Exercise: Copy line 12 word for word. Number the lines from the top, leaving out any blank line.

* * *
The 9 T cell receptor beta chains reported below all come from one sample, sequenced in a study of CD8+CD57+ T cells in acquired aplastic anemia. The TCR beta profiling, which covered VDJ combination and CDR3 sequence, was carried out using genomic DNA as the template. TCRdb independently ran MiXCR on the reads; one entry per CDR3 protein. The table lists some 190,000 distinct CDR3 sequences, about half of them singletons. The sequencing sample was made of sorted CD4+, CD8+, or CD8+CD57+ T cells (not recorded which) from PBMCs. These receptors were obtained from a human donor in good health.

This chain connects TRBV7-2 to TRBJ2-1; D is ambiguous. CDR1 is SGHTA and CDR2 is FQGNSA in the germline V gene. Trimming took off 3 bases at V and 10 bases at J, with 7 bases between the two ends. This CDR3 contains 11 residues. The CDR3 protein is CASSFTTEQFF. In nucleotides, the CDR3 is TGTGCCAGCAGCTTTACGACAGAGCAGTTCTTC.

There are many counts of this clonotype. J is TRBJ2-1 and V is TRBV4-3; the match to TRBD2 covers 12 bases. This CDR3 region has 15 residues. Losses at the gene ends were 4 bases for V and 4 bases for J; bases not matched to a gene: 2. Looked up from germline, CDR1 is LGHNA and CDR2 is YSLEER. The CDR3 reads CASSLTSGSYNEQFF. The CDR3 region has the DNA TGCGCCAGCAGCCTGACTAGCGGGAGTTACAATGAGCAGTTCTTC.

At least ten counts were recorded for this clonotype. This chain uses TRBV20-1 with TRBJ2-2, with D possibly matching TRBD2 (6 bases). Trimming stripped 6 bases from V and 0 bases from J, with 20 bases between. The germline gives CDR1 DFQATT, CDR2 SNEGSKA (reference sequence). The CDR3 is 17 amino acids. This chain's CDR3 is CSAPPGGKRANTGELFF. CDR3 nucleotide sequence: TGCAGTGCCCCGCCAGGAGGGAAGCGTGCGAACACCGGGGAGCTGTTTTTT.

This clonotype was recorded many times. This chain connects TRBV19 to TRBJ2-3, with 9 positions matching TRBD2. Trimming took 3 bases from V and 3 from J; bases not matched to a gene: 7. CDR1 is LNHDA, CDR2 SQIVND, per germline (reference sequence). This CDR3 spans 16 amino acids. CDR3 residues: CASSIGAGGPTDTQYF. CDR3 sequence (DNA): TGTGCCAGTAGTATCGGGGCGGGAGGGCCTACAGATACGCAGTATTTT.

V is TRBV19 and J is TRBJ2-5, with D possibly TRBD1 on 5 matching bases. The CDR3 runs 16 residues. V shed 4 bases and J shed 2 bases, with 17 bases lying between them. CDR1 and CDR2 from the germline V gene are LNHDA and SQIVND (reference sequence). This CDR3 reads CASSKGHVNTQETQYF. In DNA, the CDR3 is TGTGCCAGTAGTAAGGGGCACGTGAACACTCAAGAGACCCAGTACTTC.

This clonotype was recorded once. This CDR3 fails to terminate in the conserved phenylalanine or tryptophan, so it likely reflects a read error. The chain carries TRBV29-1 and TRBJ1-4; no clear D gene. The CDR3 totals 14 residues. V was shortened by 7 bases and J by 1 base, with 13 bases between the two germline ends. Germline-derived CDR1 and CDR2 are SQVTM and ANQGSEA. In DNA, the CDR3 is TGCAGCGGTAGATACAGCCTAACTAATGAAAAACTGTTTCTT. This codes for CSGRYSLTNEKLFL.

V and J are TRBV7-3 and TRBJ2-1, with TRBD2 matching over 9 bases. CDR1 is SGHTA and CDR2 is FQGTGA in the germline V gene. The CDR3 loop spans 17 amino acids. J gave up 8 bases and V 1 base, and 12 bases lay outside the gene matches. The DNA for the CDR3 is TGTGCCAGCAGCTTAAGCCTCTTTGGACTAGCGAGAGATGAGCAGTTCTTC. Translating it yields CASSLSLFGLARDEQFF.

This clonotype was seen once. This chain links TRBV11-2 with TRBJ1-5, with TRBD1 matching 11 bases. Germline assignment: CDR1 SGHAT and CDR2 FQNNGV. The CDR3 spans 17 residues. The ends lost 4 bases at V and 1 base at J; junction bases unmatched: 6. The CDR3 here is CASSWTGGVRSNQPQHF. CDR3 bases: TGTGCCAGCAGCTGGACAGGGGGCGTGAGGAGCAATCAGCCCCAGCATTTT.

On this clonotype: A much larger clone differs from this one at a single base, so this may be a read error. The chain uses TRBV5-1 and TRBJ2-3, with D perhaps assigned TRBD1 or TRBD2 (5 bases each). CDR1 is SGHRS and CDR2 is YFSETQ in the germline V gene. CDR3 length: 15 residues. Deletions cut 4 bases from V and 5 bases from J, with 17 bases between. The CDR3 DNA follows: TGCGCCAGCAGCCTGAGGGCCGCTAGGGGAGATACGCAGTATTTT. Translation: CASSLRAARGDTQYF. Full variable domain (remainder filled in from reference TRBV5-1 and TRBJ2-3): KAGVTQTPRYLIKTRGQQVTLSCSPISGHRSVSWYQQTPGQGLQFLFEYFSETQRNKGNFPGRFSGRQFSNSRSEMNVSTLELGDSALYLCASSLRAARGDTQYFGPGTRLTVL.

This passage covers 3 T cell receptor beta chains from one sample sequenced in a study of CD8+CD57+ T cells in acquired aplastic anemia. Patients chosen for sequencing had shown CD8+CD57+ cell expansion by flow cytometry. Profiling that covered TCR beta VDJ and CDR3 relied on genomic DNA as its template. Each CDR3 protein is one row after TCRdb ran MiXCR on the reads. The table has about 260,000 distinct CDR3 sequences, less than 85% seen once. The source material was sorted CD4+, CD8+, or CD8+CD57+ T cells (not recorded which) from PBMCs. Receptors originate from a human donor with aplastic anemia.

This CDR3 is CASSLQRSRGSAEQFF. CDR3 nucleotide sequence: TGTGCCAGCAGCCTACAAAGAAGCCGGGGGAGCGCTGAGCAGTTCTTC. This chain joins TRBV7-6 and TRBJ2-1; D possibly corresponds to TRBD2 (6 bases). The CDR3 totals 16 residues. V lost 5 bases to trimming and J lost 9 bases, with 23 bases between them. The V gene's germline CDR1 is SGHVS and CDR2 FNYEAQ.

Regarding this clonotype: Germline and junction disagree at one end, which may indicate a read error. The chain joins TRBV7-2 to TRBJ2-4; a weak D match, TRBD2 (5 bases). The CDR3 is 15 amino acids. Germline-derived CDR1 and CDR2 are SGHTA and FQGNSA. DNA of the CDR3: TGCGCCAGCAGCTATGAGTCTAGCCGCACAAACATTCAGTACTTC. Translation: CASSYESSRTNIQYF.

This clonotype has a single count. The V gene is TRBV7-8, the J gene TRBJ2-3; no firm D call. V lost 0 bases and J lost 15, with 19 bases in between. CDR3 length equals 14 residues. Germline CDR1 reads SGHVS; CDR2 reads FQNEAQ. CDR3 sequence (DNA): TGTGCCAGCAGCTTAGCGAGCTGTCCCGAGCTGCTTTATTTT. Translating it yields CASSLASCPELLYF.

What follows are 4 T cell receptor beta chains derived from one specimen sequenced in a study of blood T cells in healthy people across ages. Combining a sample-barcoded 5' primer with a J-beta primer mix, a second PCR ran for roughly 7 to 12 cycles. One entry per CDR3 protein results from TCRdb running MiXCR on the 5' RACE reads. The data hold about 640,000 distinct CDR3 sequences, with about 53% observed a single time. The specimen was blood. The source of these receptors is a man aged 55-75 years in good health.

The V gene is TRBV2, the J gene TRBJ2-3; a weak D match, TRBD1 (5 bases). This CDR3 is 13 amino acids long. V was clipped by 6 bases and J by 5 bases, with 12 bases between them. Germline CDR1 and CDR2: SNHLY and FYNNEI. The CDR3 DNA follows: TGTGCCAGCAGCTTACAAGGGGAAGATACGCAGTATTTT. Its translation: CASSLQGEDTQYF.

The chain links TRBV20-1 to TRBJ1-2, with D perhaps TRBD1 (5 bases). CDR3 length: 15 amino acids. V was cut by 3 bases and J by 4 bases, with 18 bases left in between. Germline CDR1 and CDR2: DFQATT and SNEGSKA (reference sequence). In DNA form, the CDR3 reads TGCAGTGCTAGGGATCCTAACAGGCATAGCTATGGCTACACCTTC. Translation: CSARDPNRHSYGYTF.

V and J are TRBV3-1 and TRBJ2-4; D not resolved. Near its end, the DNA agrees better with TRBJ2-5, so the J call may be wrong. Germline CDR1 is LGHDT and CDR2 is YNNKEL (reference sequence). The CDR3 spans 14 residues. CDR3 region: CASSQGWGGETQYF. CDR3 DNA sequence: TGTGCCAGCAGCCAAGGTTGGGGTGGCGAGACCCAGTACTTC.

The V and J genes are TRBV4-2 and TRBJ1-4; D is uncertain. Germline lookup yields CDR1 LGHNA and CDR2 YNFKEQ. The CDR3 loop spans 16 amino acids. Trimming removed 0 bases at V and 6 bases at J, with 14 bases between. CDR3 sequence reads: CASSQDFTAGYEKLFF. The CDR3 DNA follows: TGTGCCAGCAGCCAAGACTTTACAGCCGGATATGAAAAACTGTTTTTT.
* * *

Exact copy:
This CDR3 is CASSLQRSRGSAEQFF. CDR3 nucleotide sequence: TGTGCCAGCAGCCTACAAAGAAGCCGGGGGAGCGCTGAGCAGTTCTTC. This chain joins TRBV7-6 and TRBJ2-1; D possibly corresponds to TRBD2 (6 bases). The CDR3 totals 16 residues. V lost 5 bases to trimming and J lost 9 bases, with 23 bases between them. The V gene's germline CDR1 is SGHVS and CDR2 FNYEAQ.